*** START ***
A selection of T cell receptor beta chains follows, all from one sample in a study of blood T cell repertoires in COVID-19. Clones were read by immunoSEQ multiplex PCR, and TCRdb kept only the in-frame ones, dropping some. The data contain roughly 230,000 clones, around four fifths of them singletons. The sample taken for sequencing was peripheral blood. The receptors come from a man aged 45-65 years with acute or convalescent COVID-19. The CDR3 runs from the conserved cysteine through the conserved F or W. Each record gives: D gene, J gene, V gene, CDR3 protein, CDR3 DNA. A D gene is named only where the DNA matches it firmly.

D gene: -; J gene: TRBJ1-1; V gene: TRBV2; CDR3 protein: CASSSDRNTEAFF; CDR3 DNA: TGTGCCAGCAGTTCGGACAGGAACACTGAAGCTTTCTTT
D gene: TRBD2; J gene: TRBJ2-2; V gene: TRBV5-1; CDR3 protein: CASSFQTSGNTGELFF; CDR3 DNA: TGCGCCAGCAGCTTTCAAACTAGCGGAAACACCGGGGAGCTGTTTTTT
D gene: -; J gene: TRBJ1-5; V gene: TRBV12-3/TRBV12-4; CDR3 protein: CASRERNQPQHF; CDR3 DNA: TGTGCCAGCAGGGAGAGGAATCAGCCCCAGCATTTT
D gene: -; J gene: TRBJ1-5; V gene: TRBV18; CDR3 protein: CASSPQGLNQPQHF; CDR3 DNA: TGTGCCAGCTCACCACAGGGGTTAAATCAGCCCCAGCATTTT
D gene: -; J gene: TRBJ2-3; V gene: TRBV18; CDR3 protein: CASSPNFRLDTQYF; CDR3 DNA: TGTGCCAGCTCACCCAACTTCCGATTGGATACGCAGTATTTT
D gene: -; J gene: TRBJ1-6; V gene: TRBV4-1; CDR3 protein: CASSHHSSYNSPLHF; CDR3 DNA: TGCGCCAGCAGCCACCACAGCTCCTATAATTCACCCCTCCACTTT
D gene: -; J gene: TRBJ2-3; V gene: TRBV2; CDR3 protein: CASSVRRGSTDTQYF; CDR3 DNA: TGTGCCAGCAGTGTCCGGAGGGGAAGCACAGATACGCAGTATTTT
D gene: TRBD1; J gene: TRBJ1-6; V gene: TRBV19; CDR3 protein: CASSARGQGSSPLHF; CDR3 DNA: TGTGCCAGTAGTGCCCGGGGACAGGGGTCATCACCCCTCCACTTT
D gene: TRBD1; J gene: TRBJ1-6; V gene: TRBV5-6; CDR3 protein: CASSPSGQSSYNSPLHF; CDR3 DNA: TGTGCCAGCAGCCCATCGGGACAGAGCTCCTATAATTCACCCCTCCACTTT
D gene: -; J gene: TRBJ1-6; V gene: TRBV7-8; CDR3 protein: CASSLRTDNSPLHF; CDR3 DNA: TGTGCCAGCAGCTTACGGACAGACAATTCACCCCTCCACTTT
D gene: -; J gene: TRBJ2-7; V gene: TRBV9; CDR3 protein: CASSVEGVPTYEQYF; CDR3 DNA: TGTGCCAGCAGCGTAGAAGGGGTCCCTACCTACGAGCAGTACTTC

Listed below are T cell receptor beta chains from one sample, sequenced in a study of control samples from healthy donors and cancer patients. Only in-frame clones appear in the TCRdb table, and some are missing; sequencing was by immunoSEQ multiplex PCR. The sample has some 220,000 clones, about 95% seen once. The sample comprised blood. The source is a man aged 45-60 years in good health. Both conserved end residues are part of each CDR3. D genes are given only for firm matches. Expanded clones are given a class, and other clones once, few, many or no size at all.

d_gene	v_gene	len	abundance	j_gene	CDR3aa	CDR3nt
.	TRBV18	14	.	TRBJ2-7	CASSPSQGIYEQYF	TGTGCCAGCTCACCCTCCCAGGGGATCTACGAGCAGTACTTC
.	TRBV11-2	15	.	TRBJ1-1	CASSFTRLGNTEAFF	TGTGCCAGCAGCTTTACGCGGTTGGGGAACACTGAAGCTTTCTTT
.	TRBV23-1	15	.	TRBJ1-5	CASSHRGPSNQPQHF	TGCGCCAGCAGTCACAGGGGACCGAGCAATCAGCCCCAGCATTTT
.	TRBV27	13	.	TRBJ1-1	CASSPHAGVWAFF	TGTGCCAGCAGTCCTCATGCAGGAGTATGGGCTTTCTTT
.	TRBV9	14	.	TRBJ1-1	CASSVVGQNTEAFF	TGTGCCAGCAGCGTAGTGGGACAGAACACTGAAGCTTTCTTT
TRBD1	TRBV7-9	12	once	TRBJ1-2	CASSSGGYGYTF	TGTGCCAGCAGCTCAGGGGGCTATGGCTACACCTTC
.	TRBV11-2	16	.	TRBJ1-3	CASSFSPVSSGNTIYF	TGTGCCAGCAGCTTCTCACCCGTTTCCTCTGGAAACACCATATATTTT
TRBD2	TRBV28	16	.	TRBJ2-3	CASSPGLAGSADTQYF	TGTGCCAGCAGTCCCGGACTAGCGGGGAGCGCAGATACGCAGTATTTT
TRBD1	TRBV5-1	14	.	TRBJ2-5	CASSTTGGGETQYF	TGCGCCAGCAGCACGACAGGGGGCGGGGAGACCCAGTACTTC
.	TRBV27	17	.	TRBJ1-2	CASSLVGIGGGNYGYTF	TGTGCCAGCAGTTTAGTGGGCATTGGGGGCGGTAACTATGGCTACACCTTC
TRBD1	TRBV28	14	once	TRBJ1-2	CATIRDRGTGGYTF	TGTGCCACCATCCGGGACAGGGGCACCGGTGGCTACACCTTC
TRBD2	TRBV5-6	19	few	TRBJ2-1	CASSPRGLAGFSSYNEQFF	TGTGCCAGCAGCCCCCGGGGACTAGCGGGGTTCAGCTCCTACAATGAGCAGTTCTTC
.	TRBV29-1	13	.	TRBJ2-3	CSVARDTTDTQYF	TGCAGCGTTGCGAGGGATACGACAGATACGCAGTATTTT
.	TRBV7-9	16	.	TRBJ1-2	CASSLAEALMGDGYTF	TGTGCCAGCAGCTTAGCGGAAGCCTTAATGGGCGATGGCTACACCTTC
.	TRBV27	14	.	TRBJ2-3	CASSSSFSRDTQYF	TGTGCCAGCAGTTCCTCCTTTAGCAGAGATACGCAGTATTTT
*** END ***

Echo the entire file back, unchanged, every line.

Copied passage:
A selection of T cell receptor beta chains follows, all from one sample in a study of blood T cell repertoires in COVID-19. Clones were read by immunoSEQ multiplex PCR, and TCRdb kept only the in-frame ones, dropping some. The data contain roughly 230,000 clones, around four fifths of them singletons. The sample taken for sequencing was peripheral blood. The receptors come from a man aged 45-65 years with acute or convalescent COVID-19. The CDR3 runs from the conserved cysteine through the conserved F or W. Each record gives: D gene, J gene, V gene, CDR3 protein, CDR3 DNA. A D gene is named only where the DNA matches it firmly.

D gene: -; J gene: TRBJ1-1; V gene: TRBV2; CDR3 protein: CASSSDRNTEAFF; CDR3 DNA: TGTGCCAGCAGTTCGGACAGGAACACTGAAGCTTTCTTT
D gene: TRBD2; J gene: TRBJ2-2; V gene: TRBV5-1; CDR3 protein: CASSFQTSGNTGELFF; CDR3 DNA: TGCGCCAGCAGCTTTCAAACTAGCGGAAACACCGGGGAGCTGTTTTTT
D gene: -; J gene: TRBJ1-5; V gene: TRBV12-3/TRBV12-4; CDR3 protein: CASRERNQPQHF; CDR3 DNA: TGTGCCAGCAGGGAGAGGAATCAGCCCCAGCATTTT
D gene: -; J gene: TRBJ1-5; V gene: TRBV18; CDR3 protein: CASSPQGLNQPQHF; CDR3 DNA: TGTGCCAGCTCACCACAGGGGTTAAATCAGCCCCAGCATTTT
D gene: -; J gene: TRBJ2-3; V gene: TRBV18; CDR3 protein: CASSPNFRLDTQYF; CDR3 DNA: TGTGCCAGCTCACCCAACTTCCGATTGGATACGCAGTATTTT
D gene: -; J gene: TRBJ1-6; V gene: TRBV4-1; CDR3 protein: CASSHHSSYNSPLHF; CDR3 DNA: TGCGCCAGCAGCCACCACAGCTCCTATAATTCACCCCTCCACTTT
D gene: -; J gene: TRBJ2-3; V gene: TRBV2; CDR3 protein: CASSVRRGSTDTQYF; CDR3 DNA: TGTGCCAGCAGTGTCCGGAGGGGAAGCACAGATACGCAGTATTTT
D gene: TRBD1; J gene: TRBJ1-6; V gene: TRBV19; CDR3 protein: CASSARGQGSSPLHF; CDR3 DNA: TGTGCCAGTAGTGCCCGGGGACAGGGGTCATCACCCCTCCACTTT
D gene: TRBD1; J gene: TRBJ1-6; V gene: TRBV5-6; CDR3 protein: CASSPSGQSSYNSPLHF; CDR3 DNA: TGTGCCAGCAGCCCATCGGGACAGAGCTCCTATAATTCACCCCTCCACTTT
D gene: -; J gene: TRBJ1-6; V gene: TRBV7-8; CDR3 protein: CASSLRTDNSPLHF; CDR3 DNA: TGTGCCAGCAGCTTACGGACAGACAATTCACCCCTCCACTTT
D gene: -; J gene: TRBJ2-7; V gene: TRBV9; CDR3 protein: CASSVEGVPTYEQYF; CDR3 DNA: TGTGCCAGCAGCGTAGAAGGGGTCCCTACCTACGAGCAGTACTTC

Listed below are T cell receptor beta chains from one sample, sequenced in a study of control samples from healthy donors and cancer patients. Only in-frame clones appear in the TCRdb table, and some are missing; sequencing was by immunoSEQ multiplex PCR. The sample has some 220,000 clones, about 95% seen once. The sample comprised blood. The source is a man aged 45-60 years in good health. Both conserved end residues are part of each CDR3. D genes are given only for firm matches. Expanded clones are given a class, and other clones once, few, many or no size at all.

d_gene	v_gene	len	abundance	j_gene	CDR3aa	CDR3nt
.	TRBV18	14	.	TRBJ2-7	CASSPSQGIYEQYF	TGTGCCAGCTCACCCTCCCAGGGGATCTACGAGCAGTACTTC
.	TRBV11-2	15	.	TRBJ1-1	CASSFTRLGNTEAFF	TGTGCCAGCAGCTTTACGCGGTTGGGGAACACTGAAGCTTTCTTT
.	TRBV23-1	15	.	TRBJ1-5	CASSHRGPSNQPQHF	TGCGCCAGCAGTCACAGGGGACCGAGCAATCAGCCCCAGCATTTT
.	TRBV27	13	.	TRBJ1-1	CASSPHAGVWAFF	TGTGCCAGCAGTCCTCATGCAGGAGTATGGGCTTTCTTT
.	TRBV9	14	.	TRBJ1-1	CASSVVGQNTEAFF	TGTGCCAGCAGCGTAGTGGGACAGAACACTGAAGCTTTCTTT
TRBD1	TRBV7-9	12	once	TRBJ1-2	CASSSGGYGYTF	TGTGCCAGCAGCTCAGGGGGCTATGGCTACACCTTC
.	TRBV11-2	16	.	TRBJ1-3	CASSFSPVSSGNTIYF	TGTGCCAGCAGCTTCTCACCCGTTTCCTCTGGAAACACCATATATTTT
TRBD2	TRBV28	16	.	TRBJ2-3	CASSPGLAGSADTQYF	TGTGCCAGCAGTCCCGGACTAGCGGGGAGCGCAGATACGCAGTATTTT
TRBD1	TRBV5-1	14	.	TRBJ2-5	CASSTTGGGETQYF	TGCGCCAGCAGCACGACAGGGGGCGGGGAGACCCAGTACTTC
.	TRBV27	17	.	TRBJ1-2	CASSLVGIGGGNYGYTF	TGTGCCAGCAGTTTAGTGGGCATTGGGGGCGGTAACTATGGCTACACCTTC
TRBD1	TRBV28	14	once	TRBJ1-2	CATIRDRGTGGYTF	TGTGCCACCATCCGGGACAGGGGCACCGGTGGCTACACCTTC
TRBD2	TRBV5-6	19	few	TRBJ2-1	CASSPRGLAGFSSYNEQFF	TGTGCCAGCAGCCCCCGGGGACTAGCGGGGTTCAGCTCCTACAATGAGCAGTTCTTC
.	TRBV29-1	13	.	TRBJ2-3	CSVARDTTDTQYF	TGCAGCGTTGCGAGGGATACGACAGATACGCAGTATTTT
.	TRBV7-9	16	.	TRBJ1-2	CASSLAEALMGDGYTF	TGTGCCAGCAGCTTAGCGGAAGCCTTAATGGGCGATGGCTACACCTTC
.	TRBV27	14	.	TRBJ2-3	CASSSSFSRDTQYF	TGTGCCAGCAGTTCCTCCTTTAGCAGAGATACGCAGTATTTT